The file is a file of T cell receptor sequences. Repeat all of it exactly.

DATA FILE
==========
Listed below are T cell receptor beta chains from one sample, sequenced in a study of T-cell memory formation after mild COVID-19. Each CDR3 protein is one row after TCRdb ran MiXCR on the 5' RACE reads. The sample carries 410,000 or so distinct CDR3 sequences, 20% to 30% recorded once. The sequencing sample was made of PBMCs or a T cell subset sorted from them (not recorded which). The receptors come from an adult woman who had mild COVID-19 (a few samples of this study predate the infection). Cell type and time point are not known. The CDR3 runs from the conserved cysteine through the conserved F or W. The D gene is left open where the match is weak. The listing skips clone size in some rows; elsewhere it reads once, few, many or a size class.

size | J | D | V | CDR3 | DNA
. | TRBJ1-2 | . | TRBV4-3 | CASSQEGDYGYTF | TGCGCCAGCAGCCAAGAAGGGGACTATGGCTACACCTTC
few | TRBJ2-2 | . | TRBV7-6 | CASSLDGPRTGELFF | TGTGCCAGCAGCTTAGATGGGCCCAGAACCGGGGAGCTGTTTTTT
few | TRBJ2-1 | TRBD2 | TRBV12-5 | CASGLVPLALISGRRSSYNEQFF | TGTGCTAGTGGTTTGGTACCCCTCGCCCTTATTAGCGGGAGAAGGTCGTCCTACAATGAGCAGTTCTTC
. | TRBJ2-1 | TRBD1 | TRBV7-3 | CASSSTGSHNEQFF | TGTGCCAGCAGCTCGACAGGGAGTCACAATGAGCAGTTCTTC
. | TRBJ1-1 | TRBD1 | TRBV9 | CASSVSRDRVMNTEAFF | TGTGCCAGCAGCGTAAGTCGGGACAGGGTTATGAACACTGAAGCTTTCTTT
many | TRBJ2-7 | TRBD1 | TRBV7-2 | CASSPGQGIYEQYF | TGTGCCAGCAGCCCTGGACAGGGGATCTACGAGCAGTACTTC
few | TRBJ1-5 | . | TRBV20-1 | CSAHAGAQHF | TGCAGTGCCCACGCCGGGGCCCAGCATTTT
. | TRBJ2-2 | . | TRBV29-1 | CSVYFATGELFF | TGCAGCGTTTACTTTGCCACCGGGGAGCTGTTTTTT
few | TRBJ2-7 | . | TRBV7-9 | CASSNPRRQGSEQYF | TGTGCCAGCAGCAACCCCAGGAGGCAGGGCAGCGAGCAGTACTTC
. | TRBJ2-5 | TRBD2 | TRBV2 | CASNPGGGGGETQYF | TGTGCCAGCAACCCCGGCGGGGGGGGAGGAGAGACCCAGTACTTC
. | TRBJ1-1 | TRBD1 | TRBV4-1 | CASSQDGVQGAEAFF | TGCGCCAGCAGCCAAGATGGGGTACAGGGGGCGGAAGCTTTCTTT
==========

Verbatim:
Listed below are T cell receptor beta chains from one sample, sequenced in a study of T-cell memory formation after mild COVID-19. Each CDR3 protein is one row after TCRdb ran MiXCR on the 5' RACE reads. The sample carries 410,000 or so distinct CDR3 sequences, 20% to 30% recorded once. The sequencing sample was made of PBMCs or a T cell subset sorted from them (not recorded which). The receptors come from an adult woman who had mild COVID-19 (a few samples of this study predate the infection). Cell type and time point are not known. The CDR3 runs from the conserved cysteine through the conserved F or W. The D gene is left open where the match is weak. The listing skips clone size in some rows; elsewhere it reads once, few, many or a size class.

size | J | D | V | CDR3 | DNA
. | TRBJ1-2 | . | TRBV4-3 | CASSQEGDYGYTF | TGCGCCAGCAGCCAAGAAGGGGACTATGGCTACACCTTC
few | TRBJ2-2 | . | TRBV7-6 | CASSLDGPRTGELFF | TGTGCCAGCAGCTTAGATGGGCCCAGAACCGGGGAGCTGTTTTTT
few | TRBJ2-1 | TRBD2 | TRBV12-5 | CASGLVPLALISGRRSSYNEQFF | TGTGCTAGTGGTTTGGTACCCCTCGCCCTTATTAGCGGGAGAAGGTCGTCCTACAATGAGCAGTTCTTC
. | TRBJ2-1 | TRBD1 | TRBV7-3 | CASSSTGSHNEQFF | TGTGCCAGCAGCTCGACAGGGAGTCACAATGAGCAGTTCTTC
. | TRBJ1-1 | TRBD1 | TRBV9 | CASSVSRDRVMNTEAFF | TGTGCCAGCAGCGTAAGTCGGGACAGGGTTATGAACACTGAAGCTTTCTTT
many | TRBJ2-7 | TRBD1 | TRBV7-2 | CASSPGQGIYEQYF | TGTGCCAGCAGCCCTGGACAGGGGATCTACGAGCAGTACTTC
few | TRBJ1-5 | . | TRBV20-1 | CSAHAGAQHF | TGCAGTGCCCACGCCGGGGCCCAGCATTTT
. | TRBJ2-2 | . | TRBV29-1 | CSVYFATGELFF | TGCAGCGTTTACTTTGCCACCGGGGAGCTGTTTTTT
few | TRBJ2-7 | . | TRBV7-9 | CASSNPRRQGSEQYF | TGTGCCAGCAGCAACCCCAGGAGGCAGGGCAGCGAGCAGTACTTC
. | TRBJ2-5 | TRBD2 | TRBV2 | CASNPGGGGGETQYF | TGTGCCAGCAACCCCGGCGGGGGGGGAGGAGAGACCCAGTACTTC
. | TRBJ1-1 | TRBD1 | TRBV4-1 | CASSQDGVQGAEAFF | TGCGCCAGCAGCCAAGATGGGGTACAGGGGGCGGAAGCTTTCTTT